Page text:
The final action scene was difficult, mostly because of where we were in that variable tempo rhythm. A lot of precise cutting was needed to keep sync and hit the action beats. We were not allowed to cheat the underlying rhythm.
How did Elgar’s “Nimrod” come into play for the score?
That was Chris’s idea early on. I then started to see how far we could get cutting it, changing the phrases and having it played 1/4 speed. Once we had disguised it to Chris’s liking, then it went in. “Nimrod” stays hidden until the very end of the movie.
Given how contentious the use of source can be in a score when it comes to determining Oscar eligibility, was there ever a worry that Elgar could knock “Dunkirk” out of the running?
Well, we thought he would not receive a nomination. We were convinced. So apparently the percentage of source to score or whatever they use to determine this, was fine and “Dunkirk” was allowed to compete in The Oscars.
A music editing relationship often leaves the editor out of the actual process of helping to create a score. Were you surprised in how that would differ with Hans and Christopher, especially in the case of “Dunkirk?”
No, I’m not that surprised. That’s been the process of late. Hans writes and Chris and I create the cues to picture. Then Ryan and myself do these ideas with precision (we have to follow that underlying rhythm). There were many scenes that I would work on myself, and then show Chris. Ryan was a part of that as well.
How did you work with fellow nominee Richard King in making sure that the sound effects and music would work in tandem?
We were fortunate to start the final on the first temp. We all had material and having that time allowed us to experiment, discuss and assign the various sounds to either music or sound fx. Richard had tonal elements that sounded like music and carried many different sounds cut to the variable tempo. Boat motor idling was our main one. Those are all in sync with the rhythm, so we could go from boat to plane. Some of the fx stay in sync to our rhythm. The results were interesting for sure.
Music often plays a second seat in the final mix. Given how Christopher likes to favor the score, what extra importance does that give to your job?
Well, it certainly makes it hard to hide edits! Everything has to be properly worked out.
“Dunkirk” marks the first time a music editor has been included in the award for Sound Editing. What do you think that says about your work on the film, and the potential for music editing to become more visible to the general Oscar viewer?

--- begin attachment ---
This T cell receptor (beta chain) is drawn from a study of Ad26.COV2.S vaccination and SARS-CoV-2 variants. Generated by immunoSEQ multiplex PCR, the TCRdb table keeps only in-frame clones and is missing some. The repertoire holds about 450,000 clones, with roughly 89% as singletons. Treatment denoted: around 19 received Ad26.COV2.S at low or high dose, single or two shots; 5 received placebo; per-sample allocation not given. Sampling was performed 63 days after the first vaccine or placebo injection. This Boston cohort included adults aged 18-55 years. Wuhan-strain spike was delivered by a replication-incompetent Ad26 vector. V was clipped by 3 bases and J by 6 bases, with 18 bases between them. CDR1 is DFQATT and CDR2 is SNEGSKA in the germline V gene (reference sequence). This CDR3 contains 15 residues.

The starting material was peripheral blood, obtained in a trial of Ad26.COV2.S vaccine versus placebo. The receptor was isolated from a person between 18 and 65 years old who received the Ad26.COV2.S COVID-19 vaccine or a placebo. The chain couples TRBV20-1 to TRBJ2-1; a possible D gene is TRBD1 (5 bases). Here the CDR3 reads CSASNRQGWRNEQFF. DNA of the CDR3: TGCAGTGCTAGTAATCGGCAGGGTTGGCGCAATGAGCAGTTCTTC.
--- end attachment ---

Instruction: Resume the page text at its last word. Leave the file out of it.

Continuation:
I think my inclusion as a co-sound supervisor is a direct result of how Chris uses music in his films. It seems my style plays into what he wants. I don’t know about the chances of another music editor to follow this specific path because the Academy thought this was an unusual case. “Once in a lifetime,” they said. Hopefully music editors will find paths into the Oscars, because the last I listened, music was sound. We should be a part of the sound-editing award.
In many ways, “Dunkirk” is Christopher’s most popular film with both critics and audiences. Why do you think it’s hit such a popular note, especially given it’s a “historical” film? And what part do you think music and sound design plays in that?
I’m not sure why it was more popular, but sound (music included) plays a huge roll in his movies, and that does translate to audience approval.
How has your work for Christopher and Hans stretched you as a music editor, and where do you see the collaboration going in terms of pushing the traditional boundaries of the editor-composer-filmmaker relationship?
It has certainly given me a lot of creative input. With Chris, anything can happen. He will explore boundaries and will keep taking huge risks in his approach with music. A composer that can work in that way, following the director closely, and still pushing their capabilities, will allow the “team” to go into uncharted territory in film music.
Could you see yourself stepping back into scoring?
I think about that a lot. But having a style that gives me a lot of creative input is enough for me now.
Buy Hans Zimmer’s Oscar-nominated score for “Dunkirk” HERE and take a walk on the wild punk side with Alex Gibson’s score to “Suburbia” HERE
Visit Alex Gibson and the score editing troops of Formosa Music HERE